May 03, 2023 5 min read

Striped bass is the token saltwater fish of the Northeast. If you’re familiar with this species you’ve often heard about their epic migrations. Every spring stripers leave the deep waters of Virginia and North Carolina to spawn and then migrate north. When the stripers arrive, they first hit New Jersey and New York in March before moving toward Connecticut, Rhode Island, Massachusetts, and Maine. As a New York native, I’m lucky enough to experience the first wave of the striper migration in the backwaters of Long Island and New Jersey. Typically, stripers ranging from schoolie size to 30 pounds will stage in warm back bays for a month and a half before continuing on their journey. The aggression and brute force of these fish make them a spectacular battle on fly gear. If you're looking to get into some migrating backwater stripers, here are a few tips to help you along the way!


Conducive conditions

If you're looking to stay on a consistent bite, you have to pattern the fish. This means solving the puzzle of figuring out the best tide, wind, moon phase, and point in the day to target striped bass. In order to establish the ideal set of conditions for catching stripers, you have to fish in a multitude of different conditions. For instance, try fishing an incoming tide during the day and an outgoing tide at night. If neither of those conditions yields fish, try fishing under another set of variables. Once you start catching fish in a certain set of conditions be sure to write them down in a journal, this will allow you to replicate your successful outing at a later date and time. By thoroughly fishing this spring season, I’ve established that the most conducive set of conditions is fishing at night, 3 hours into the outgoing tide, with a west wind at 10 miles an hour. This has led to multiple large fish each night in the 10-18lb range. That being said, there is one tried and true constant that has always yielded fantastic results, fishing around moon phases. In particular, the three days before and after the full and new moon are usually the best nights to fish. This is due to the fact that the full and new moons create stronger tides which result in faster currents in the back bay. These currents often confuse bait and create the perfect conditions for large opportunistic fish to easily ambush bait.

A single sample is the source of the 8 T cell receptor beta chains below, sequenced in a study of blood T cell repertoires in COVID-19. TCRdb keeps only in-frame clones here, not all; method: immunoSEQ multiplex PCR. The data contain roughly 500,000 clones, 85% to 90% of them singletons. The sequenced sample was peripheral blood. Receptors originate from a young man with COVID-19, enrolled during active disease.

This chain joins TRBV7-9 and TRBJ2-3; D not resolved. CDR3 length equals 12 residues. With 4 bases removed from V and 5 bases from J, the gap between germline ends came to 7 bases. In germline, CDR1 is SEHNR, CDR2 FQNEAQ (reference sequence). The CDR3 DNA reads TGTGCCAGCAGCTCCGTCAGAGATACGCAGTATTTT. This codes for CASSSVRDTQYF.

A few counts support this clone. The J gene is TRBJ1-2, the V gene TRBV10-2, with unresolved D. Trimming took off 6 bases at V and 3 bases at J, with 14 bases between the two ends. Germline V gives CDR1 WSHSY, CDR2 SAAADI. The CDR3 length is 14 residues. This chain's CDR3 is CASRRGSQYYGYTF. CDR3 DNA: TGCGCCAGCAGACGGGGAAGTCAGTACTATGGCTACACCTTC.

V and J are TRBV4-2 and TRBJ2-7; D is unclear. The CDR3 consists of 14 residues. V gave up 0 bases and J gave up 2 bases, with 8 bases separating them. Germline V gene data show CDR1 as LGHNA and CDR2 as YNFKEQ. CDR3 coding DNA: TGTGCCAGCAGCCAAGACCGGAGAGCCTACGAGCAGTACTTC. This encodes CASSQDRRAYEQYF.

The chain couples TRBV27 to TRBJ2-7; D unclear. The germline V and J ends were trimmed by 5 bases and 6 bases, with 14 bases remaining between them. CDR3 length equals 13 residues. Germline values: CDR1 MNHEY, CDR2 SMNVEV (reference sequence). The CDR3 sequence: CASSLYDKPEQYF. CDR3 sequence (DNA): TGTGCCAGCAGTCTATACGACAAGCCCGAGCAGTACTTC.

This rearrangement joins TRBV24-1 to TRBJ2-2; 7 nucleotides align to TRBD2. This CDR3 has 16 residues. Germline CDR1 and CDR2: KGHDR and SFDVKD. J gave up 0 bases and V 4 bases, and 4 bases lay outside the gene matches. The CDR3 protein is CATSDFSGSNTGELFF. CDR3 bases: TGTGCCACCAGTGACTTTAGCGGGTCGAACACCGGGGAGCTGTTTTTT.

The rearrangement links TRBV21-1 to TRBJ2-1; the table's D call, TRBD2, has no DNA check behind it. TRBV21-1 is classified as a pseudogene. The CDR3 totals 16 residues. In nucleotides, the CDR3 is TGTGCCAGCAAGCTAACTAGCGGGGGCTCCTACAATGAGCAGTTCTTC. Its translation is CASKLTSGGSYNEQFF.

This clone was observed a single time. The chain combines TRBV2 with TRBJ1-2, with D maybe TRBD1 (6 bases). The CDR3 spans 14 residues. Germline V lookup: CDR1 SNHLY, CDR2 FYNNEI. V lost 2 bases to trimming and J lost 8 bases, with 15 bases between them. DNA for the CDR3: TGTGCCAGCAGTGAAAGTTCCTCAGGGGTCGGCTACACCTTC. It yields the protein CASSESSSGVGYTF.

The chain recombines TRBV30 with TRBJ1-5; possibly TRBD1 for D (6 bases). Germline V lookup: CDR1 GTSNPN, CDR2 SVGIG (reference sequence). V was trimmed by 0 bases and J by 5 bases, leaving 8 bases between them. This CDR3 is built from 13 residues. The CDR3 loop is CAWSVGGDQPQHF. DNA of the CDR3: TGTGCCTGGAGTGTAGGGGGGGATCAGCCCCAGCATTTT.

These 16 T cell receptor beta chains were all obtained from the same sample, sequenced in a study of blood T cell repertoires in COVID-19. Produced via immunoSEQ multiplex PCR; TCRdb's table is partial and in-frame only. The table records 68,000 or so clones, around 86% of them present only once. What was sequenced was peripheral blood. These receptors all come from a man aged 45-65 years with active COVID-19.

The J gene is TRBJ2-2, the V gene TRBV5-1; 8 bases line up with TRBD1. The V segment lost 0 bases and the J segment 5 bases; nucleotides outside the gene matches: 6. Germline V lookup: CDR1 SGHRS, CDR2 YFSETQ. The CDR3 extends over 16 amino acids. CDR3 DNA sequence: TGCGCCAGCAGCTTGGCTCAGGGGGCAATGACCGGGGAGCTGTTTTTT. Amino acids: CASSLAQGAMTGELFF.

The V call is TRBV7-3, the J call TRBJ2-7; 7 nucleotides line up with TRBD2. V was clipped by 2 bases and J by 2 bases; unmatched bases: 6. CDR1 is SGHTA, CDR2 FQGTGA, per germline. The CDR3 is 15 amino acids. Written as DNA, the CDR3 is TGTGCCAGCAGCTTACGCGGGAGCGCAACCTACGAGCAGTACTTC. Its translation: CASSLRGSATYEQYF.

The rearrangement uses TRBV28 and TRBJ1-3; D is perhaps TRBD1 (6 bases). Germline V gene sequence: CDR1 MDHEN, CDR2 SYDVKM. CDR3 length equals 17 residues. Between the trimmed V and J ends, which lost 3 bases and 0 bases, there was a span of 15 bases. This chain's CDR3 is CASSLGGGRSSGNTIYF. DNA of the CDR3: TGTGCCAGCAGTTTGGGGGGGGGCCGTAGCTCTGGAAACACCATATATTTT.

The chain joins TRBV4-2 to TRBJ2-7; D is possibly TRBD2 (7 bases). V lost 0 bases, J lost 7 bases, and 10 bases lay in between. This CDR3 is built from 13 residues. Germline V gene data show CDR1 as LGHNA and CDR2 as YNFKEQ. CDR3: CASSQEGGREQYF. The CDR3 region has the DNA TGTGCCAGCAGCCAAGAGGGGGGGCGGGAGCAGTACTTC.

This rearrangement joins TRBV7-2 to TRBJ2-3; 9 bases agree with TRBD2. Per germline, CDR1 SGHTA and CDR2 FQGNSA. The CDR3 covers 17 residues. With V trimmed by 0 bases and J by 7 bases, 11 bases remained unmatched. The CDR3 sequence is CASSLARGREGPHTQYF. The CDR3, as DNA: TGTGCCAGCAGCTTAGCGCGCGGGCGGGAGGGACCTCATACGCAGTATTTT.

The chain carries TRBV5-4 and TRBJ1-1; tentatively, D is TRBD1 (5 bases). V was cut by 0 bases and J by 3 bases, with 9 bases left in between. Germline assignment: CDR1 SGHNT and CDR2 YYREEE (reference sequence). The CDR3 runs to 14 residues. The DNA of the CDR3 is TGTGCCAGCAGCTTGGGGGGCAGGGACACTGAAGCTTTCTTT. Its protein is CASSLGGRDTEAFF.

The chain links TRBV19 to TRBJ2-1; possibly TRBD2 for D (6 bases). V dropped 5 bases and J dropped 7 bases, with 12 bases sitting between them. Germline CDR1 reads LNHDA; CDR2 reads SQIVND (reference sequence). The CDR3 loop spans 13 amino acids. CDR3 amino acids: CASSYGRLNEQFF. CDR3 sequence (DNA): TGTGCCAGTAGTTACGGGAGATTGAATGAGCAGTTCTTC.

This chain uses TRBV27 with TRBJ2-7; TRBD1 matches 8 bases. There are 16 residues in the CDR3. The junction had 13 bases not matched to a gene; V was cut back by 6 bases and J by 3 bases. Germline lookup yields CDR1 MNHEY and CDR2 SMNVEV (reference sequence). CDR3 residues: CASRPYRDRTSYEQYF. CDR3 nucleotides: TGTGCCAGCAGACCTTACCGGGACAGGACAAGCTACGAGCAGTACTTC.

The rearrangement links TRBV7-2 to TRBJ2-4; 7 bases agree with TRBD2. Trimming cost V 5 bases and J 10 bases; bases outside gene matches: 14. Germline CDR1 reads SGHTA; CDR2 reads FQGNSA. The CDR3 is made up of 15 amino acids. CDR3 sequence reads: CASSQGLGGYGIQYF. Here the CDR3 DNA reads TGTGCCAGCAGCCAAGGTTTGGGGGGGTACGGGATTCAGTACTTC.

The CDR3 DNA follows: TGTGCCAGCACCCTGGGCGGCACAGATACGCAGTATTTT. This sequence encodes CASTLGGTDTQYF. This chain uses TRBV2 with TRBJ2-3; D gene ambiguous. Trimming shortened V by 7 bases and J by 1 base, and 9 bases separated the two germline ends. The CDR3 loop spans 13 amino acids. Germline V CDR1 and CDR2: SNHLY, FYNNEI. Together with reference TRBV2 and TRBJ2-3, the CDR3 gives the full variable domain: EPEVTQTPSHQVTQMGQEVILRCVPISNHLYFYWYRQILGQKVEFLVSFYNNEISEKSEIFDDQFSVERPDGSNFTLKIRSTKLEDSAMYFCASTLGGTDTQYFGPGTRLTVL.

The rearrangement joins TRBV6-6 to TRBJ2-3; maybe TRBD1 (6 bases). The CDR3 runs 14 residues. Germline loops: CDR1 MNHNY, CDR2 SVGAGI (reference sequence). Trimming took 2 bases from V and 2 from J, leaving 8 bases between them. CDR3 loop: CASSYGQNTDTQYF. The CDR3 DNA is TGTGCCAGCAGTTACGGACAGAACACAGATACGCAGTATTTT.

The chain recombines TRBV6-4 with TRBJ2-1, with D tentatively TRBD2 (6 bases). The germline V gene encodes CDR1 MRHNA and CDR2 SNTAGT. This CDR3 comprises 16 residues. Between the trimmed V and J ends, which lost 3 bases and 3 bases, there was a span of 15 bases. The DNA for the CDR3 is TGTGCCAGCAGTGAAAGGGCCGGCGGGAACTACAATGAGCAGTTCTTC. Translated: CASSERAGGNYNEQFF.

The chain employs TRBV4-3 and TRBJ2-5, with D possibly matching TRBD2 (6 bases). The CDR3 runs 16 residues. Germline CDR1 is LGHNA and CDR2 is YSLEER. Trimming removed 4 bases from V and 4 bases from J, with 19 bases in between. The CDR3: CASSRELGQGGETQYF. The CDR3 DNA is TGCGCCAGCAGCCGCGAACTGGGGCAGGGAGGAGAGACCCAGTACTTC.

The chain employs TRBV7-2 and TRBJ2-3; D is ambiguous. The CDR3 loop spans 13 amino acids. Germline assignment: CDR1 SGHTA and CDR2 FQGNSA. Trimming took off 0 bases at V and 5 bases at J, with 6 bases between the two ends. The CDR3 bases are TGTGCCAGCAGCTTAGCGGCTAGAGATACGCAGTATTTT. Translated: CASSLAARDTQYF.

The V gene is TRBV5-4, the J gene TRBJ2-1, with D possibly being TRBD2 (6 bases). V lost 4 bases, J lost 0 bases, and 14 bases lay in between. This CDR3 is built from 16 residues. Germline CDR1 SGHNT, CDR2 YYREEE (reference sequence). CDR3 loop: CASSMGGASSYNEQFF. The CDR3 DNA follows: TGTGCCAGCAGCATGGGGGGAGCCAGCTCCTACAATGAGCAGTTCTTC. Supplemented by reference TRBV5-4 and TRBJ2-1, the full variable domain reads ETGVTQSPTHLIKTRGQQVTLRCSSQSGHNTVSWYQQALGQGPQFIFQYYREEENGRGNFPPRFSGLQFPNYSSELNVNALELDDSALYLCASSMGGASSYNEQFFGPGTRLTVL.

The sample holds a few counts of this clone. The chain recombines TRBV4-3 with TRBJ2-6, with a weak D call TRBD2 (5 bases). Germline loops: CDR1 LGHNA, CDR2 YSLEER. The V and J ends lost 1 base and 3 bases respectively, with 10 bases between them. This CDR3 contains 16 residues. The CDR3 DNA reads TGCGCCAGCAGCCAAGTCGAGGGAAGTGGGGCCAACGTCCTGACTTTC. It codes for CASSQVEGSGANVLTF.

Stripers are most comfortable in water ranging from 42 to 60 degrees. During the beginning of the migration water temps are on the colder side, so stripers move in large pods in search of warm water. There are a few backwater features that attract migrating stripers. The first element to consider is the presence of mud. Backbay areas with shallow mud flats easily retain heat which in turn creates a comfortable environment for fish. The second factor to look out for is the presence of tidal creeks or river outflows. The water at the mouth of these small creeks contains warm water which in turn attracts large pods of stripers as well as a variety of bait such as bunker, spearing mummichogs, killi’s, and alewives. If you’re able to find mudflats or tidal outflows you’ll certainly find bait and hungry stripers.